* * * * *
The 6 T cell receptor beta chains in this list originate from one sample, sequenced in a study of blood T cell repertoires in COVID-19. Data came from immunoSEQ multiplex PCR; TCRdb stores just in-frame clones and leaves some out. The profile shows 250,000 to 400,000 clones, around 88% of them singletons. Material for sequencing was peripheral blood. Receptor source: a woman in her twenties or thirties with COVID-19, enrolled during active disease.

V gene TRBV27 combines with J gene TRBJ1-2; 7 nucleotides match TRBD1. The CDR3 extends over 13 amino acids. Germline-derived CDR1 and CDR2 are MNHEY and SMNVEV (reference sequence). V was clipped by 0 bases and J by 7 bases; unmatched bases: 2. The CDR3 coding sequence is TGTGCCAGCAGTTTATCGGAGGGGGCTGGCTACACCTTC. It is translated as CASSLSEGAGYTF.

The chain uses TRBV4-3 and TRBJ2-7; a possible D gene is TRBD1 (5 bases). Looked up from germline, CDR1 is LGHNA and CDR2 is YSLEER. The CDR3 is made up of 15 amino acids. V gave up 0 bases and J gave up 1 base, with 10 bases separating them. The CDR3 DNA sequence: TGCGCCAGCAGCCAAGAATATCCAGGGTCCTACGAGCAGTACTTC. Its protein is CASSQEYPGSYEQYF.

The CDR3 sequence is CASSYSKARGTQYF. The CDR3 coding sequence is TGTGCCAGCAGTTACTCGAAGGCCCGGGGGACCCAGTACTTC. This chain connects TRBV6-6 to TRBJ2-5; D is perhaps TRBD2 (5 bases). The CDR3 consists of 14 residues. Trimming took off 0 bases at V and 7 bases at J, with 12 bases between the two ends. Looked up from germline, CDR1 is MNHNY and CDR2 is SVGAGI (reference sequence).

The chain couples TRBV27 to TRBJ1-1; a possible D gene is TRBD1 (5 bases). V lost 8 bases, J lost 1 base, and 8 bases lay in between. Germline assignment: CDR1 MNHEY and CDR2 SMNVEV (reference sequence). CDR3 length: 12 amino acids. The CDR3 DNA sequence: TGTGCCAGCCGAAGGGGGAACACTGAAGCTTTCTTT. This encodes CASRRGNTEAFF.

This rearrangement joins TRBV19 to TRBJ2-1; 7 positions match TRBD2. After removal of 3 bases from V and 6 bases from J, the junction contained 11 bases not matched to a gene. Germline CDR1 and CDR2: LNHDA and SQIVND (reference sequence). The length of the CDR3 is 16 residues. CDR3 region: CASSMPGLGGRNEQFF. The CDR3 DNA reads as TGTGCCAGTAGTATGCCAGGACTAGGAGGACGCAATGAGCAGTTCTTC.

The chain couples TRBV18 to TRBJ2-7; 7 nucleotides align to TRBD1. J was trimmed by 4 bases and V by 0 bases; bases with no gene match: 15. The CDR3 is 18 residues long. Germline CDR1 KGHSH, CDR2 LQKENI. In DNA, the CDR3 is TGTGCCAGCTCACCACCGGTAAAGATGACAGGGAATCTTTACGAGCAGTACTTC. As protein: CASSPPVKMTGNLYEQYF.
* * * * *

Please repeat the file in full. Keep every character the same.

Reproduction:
The 6 T cell receptor beta chains in this list originate from one sample, sequenced in a study of blood T cell repertoires in COVID-19. Data came from immunoSEQ multiplex PCR; TCRdb stores just in-frame clones and leaves some out. The profile shows 250,000 to 400,000 clones, around 88% of them singletons. Material for sequencing was peripheral blood. Receptor source: a woman in her twenties or thirties with COVID-19, enrolled during active disease.

V gene TRBV27 combines with J gene TRBJ1-2; 7 nucleotides match TRBD1. The CDR3 extends over 13 amino acids. Germline-derived CDR1 and CDR2 are MNHEY and SMNVEV (reference sequence). V was clipped by 0 bases and J by 7 bases; unmatched bases: 2. The CDR3 coding sequence is TGTGCCAGCAGTTTATCGGAGGGGGCTGGCTACACCTTC. It is translated as CASSLSEGAGYTF.

The chain uses TRBV4-3 and TRBJ2-7; a possible D gene is TRBD1 (5 bases). Looked up from germline, CDR1 is LGHNA and CDR2 is YSLEER. The CDR3 is made up of 15 amino acids. V gave up 0 bases and J gave up 1 base, with 10 bases separating them. The CDR3 DNA sequence: TGCGCCAGCAGCCAAGAATATCCAGGGTCCTACGAGCAGTACTTC. Its protein is CASSQEYPGSYEQYF.

The CDR3 sequence is CASSYSKARGTQYF. The CDR3 coding sequence is TGTGCCAGCAGTTACTCGAAGGCCCGGGGGACCCAGTACTTC. This chain connects TRBV6-6 to TRBJ2-5; D is perhaps TRBD2 (5 bases). The CDR3 consists of 14 residues. Trimming took off 0 bases at V and 7 bases at J, with 12 bases between the two ends. Looked up from germline, CDR1 is MNHNY and CDR2 is SVGAGI (reference sequence).

The chain couples TRBV27 to TRBJ1-1; a possible D gene is TRBD1 (5 bases). V lost 8 bases, J lost 1 base, and 8 bases lay in between. Germline assignment: CDR1 MNHEY and CDR2 SMNVEV (reference sequence). CDR3 length: 12 amino acids. The CDR3 DNA sequence: TGTGCCAGCCGAAGGGGGAACACTGAAGCTTTCTTT. This encodes CASRRGNTEAFF.

This rearrangement joins TRBV19 to TRBJ2-1; 7 positions match TRBD2. After removal of 3 bases from V and 6 bases from J, the junction contained 11 bases not matched to a gene. Germline CDR1 and CDR2: LNHDA and SQIVND (reference sequence). The length of the CDR3 is 16 residues. CDR3 region: CASSMPGLGGRNEQFF. The CDR3 DNA reads as TGTGCCAGTAGTATGCCAGGACTAGGAGGACGCAATGAGCAGTTCTTC.

The chain couples TRBV18 to TRBJ2-7; 7 nucleotides align to TRBD1. J was trimmed by 4 bases and V by 0 bases; bases with no gene match: 15. The CDR3 is 18 residues long. Germline CDR1 KGHSH, CDR2 LQKENI. In DNA, the CDR3 is TGTGCCAGCTCACCACCGGTAAAGATGACAGGGAATCTTTACGAGCAGTACTTC. As protein: CASSPPVKMTGNLYEQYF.